WW1 experience at Ypres

In the early hours of a Friday morning, a group of 37 students and staff left Ark William Parker to visit Ypres for 3 days. This was a joint History and Religious Studies trip to explore the WW1 Battlefields and explore concepts of peace in Religious Studies.

On the first day, the group travelled to Belgium and visited Lijssenthoek Cemetery and Langemark Cemetery. They went on to the Memorial Museum at Passchendaele where students walked through a replica trench and experienced what it would have been like for the young men at war.

They attended the ceremony of the Last Post at the Menin Gate where the current Head Boy and another Year 11 student, dressed in full school uniform, laid the wreath that had been situated at the school memorial for those lost during WW1 from Ark William Parker.

The next stop was a visit to the local chocolate shop – no visit to Belgium can be done without visiting the ‘Leonidas’ chocolate shop.

After a busy day the group checked into Ypres Lodge; at this point they were incredibly hungry and thoroughly enjoyed an evening meal of chicken and chips!

On the second day the group travelled to the Somme for a full day itinerary.  They visited Beaumont Hamel Newfoundland Memorial Park and Sheffield Memorial Park where the Pals memorial is situated. This greatly affected the students as they realised that these groups of young men, friends like they are, went off together to fight the war - many of whom did not return. They also visited Thiepval Memorial, Ulster Memorial Tower, Thiepval Wood, Mill Road Cemetery Lochnagar Crater, Delville Wood and Canadian Memorial in Vimy Ridge.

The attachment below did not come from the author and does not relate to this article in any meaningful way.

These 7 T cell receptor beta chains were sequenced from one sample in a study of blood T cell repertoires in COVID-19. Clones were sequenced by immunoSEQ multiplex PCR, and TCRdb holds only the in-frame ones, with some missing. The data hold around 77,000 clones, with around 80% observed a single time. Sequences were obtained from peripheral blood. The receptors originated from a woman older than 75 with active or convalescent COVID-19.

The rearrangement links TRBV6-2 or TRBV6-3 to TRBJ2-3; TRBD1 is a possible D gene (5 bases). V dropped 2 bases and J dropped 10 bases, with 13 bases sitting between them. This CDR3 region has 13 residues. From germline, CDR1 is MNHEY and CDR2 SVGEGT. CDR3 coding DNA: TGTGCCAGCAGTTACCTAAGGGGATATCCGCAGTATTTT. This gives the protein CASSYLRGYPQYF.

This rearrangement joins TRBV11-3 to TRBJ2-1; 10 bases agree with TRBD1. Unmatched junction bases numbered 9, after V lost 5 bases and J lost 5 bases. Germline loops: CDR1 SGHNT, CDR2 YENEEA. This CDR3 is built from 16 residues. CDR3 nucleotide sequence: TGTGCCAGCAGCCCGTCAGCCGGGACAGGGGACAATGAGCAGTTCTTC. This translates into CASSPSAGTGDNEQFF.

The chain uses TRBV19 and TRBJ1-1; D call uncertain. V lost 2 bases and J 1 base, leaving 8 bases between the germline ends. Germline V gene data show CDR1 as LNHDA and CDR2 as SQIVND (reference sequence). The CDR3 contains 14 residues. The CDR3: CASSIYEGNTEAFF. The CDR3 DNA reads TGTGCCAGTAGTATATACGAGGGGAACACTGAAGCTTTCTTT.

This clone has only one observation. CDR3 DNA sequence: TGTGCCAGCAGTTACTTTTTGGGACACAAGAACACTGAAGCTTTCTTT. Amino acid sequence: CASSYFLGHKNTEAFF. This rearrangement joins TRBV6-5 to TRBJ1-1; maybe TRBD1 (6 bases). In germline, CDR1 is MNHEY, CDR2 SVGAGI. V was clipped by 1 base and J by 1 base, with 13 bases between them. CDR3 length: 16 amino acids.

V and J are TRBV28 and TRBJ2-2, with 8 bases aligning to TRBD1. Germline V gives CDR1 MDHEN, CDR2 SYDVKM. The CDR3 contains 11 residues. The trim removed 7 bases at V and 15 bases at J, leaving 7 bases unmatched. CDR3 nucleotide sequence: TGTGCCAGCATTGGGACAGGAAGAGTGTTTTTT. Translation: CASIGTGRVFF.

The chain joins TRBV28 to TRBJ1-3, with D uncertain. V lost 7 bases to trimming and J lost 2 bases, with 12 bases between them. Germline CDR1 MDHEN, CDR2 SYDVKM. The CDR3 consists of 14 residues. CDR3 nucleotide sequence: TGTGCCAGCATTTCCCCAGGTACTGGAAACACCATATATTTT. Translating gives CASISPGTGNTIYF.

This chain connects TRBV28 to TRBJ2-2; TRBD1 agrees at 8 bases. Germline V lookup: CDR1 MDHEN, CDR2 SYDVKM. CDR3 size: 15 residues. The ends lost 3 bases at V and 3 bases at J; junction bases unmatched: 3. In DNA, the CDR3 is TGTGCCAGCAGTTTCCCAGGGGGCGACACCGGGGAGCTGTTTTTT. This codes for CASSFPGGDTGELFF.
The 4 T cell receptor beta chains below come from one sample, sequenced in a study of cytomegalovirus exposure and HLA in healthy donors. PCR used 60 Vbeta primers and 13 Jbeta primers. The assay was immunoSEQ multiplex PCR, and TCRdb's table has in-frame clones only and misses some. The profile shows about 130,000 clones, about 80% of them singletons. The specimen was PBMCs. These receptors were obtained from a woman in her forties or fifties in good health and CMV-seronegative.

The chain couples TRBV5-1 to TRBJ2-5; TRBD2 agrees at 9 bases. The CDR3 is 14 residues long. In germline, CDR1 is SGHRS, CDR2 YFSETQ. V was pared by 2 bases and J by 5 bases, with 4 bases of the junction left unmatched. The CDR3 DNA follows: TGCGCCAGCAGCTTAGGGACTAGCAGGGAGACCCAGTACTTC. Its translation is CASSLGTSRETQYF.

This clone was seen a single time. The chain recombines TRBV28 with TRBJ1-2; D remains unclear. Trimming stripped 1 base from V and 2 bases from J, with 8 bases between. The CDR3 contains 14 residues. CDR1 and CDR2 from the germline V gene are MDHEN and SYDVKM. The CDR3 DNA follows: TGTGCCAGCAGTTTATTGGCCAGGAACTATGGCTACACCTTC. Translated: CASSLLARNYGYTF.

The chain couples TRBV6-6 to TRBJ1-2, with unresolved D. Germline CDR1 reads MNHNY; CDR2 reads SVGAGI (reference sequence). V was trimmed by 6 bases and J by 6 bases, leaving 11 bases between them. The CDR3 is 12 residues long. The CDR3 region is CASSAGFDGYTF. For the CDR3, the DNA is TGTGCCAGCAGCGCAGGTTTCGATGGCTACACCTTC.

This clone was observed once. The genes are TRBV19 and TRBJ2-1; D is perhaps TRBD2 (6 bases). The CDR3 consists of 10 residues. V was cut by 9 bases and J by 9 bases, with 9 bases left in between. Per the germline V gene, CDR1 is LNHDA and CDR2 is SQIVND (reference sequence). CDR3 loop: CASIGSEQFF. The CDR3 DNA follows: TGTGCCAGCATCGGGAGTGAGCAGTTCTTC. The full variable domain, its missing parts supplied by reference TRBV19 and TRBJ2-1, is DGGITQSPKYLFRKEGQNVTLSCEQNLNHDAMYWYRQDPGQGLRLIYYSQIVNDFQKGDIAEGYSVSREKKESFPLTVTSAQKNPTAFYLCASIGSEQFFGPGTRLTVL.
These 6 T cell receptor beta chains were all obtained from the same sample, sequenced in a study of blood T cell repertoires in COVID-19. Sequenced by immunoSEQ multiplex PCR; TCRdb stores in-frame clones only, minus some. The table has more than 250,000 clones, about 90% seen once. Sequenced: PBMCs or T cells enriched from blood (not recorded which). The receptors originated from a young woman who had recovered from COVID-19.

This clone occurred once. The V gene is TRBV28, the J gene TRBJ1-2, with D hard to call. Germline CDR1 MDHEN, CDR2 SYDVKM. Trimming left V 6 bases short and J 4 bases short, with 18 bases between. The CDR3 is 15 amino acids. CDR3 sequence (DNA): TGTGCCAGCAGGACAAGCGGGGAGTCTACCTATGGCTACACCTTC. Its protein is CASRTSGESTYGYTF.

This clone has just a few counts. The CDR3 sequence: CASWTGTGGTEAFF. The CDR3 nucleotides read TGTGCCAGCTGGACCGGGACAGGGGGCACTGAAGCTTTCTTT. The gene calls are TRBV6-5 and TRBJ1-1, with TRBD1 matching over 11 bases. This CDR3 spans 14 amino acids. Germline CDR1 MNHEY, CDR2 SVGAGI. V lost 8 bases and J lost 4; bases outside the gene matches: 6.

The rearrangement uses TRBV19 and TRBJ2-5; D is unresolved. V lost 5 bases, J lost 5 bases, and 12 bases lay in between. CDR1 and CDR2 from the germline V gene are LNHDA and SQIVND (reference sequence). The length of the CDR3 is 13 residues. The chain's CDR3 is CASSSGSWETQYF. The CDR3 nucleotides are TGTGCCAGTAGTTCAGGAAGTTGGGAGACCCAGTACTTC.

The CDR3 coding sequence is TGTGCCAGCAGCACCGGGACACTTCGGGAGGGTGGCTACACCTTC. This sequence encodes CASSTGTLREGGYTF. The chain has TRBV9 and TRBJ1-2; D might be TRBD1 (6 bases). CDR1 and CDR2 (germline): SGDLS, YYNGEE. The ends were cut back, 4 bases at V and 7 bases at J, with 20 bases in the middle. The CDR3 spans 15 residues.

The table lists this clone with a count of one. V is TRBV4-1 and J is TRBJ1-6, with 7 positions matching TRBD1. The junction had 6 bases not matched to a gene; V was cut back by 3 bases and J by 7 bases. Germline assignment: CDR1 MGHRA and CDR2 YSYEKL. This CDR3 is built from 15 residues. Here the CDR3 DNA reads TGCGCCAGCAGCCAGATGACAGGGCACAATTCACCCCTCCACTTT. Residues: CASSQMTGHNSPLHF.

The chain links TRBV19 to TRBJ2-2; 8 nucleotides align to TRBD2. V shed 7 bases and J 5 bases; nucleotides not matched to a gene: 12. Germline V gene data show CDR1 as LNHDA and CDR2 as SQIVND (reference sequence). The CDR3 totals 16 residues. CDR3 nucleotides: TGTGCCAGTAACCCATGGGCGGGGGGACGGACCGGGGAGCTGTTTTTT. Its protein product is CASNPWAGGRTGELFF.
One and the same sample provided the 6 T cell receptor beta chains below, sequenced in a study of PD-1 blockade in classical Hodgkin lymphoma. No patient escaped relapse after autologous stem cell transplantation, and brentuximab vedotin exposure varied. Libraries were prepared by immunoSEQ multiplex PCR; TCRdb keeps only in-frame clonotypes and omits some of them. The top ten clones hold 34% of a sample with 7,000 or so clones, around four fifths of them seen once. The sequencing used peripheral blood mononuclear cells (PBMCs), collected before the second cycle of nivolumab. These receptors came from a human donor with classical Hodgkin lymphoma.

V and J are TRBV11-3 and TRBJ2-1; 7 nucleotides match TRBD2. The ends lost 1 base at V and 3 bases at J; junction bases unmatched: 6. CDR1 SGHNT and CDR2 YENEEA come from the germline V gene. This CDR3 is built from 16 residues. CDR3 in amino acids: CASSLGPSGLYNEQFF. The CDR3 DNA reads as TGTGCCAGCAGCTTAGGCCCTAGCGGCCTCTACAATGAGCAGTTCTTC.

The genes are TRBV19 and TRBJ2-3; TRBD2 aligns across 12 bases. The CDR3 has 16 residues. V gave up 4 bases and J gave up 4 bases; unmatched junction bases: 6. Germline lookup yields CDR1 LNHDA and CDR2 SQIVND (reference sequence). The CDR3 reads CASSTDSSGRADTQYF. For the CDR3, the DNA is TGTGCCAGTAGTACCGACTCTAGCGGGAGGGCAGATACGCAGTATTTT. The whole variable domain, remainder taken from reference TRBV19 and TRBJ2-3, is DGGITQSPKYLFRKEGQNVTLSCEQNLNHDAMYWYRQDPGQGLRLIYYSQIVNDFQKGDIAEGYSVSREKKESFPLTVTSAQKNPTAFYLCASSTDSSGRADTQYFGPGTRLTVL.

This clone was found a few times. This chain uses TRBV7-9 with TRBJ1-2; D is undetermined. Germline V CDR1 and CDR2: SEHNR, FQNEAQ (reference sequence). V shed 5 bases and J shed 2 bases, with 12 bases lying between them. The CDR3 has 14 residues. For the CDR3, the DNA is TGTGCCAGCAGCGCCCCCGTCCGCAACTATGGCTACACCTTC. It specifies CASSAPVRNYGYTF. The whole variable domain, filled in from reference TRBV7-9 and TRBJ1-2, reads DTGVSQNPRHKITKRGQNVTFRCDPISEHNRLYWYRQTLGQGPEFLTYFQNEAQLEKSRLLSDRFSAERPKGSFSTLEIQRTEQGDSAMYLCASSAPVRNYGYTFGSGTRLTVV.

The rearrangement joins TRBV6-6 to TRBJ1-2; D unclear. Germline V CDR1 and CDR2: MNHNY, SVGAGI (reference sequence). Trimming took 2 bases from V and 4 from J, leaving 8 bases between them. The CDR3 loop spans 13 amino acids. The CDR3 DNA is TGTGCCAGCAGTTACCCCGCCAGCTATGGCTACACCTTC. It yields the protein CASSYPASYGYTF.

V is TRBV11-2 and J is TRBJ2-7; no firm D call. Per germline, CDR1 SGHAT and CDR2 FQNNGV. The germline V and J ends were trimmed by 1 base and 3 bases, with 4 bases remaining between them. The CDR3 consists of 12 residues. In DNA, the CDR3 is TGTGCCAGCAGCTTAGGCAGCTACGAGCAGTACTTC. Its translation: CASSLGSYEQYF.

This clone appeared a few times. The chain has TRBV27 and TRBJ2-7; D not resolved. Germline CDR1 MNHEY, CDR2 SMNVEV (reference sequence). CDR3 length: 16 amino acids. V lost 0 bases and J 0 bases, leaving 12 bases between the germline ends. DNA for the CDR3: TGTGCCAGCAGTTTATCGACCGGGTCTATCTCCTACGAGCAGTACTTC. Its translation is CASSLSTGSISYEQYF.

In the evening the group enjoyed a meal of Spaghetti Bolognese in Ypres and returned to their hotel for games of pool. Each night the boys challenged their teacher, Mr Stinson, with not much success on their part – leaving them wondering if they had been hustled!

On the final day, check-out time was very busy at the hotel with everyone ensuring rooms were emptied, beds cleaned and all belonging packed up. On the way home, the return trip included an interactive visit to Flanders Museum where each student received a wrist band that allowed them to access the materials of different exhibits and a visit to Tyne Cot Cemetery, the largest of all the cemeteries where even today they are still laying bodies to rest.

Student Toby said "This was an interesting trip and it has made me enthusiastic about studying history further – I hope to go on the Krakow trip."

Jack said "I was able to find two graves that are linked to my family this was important to remember the lost, but even more so as it was a family member."

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